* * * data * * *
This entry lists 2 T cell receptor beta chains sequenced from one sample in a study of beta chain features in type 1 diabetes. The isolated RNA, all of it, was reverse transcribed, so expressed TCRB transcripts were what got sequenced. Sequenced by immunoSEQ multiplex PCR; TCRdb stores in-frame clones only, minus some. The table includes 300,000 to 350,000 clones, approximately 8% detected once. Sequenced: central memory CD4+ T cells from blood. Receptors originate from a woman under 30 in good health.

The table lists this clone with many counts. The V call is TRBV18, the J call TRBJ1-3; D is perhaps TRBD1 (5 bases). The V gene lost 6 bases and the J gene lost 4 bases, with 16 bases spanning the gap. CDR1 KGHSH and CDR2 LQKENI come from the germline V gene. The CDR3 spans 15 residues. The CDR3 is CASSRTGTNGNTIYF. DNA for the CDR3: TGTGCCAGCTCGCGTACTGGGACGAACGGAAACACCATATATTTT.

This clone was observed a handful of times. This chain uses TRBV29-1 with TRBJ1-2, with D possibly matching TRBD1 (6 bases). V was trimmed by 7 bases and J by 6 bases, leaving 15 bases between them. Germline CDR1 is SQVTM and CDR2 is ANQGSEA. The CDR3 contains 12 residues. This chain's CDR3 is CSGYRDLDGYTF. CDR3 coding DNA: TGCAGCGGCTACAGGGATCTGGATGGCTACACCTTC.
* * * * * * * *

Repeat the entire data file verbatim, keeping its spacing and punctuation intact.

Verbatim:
This entry lists 2 T cell receptor beta chains sequenced from one sample in a study of beta chain features in type 1 diabetes. The isolated RNA, all of it, was reverse transcribed, so expressed TCRB transcripts were what got sequenced. Sequenced by immunoSEQ multiplex PCR; TCRdb stores in-frame clones only, minus some. The table includes 300,000 to 350,000 clones, approximately 8% detected once. Sequenced: central memory CD4+ T cells from blood. Receptors originate from a woman under 30 in good health.

The table lists this clone with many counts. The V call is TRBV18, the J call TRBJ1-3; D is perhaps TRBD1 (5 bases). The V gene lost 6 bases and the J gene lost 4 bases, with 16 bases spanning the gap. CDR1 KGHSH and CDR2 LQKENI come from the germline V gene. The CDR3 spans 15 residues. The CDR3 is CASSRTGTNGNTIYF. DNA for the CDR3: TGTGCCAGCTCGCGTACTGGGACGAACGGAAACACCATATATTTT.

This clone was observed a handful of times. This chain uses TRBV29-1 with TRBJ1-2, with D possibly matching TRBD1 (6 bases). V was trimmed by 7 bases and J by 6 bases, leaving 15 bases between them. Germline CDR1 is SQVTM and CDR2 is ANQGSEA. The CDR3 contains 12 residues. This chain's CDR3 is CSGYRDLDGYTF. CDR3 coding DNA: TGCAGCGGCTACAGGGATCTGGATGGCTACACCTTC.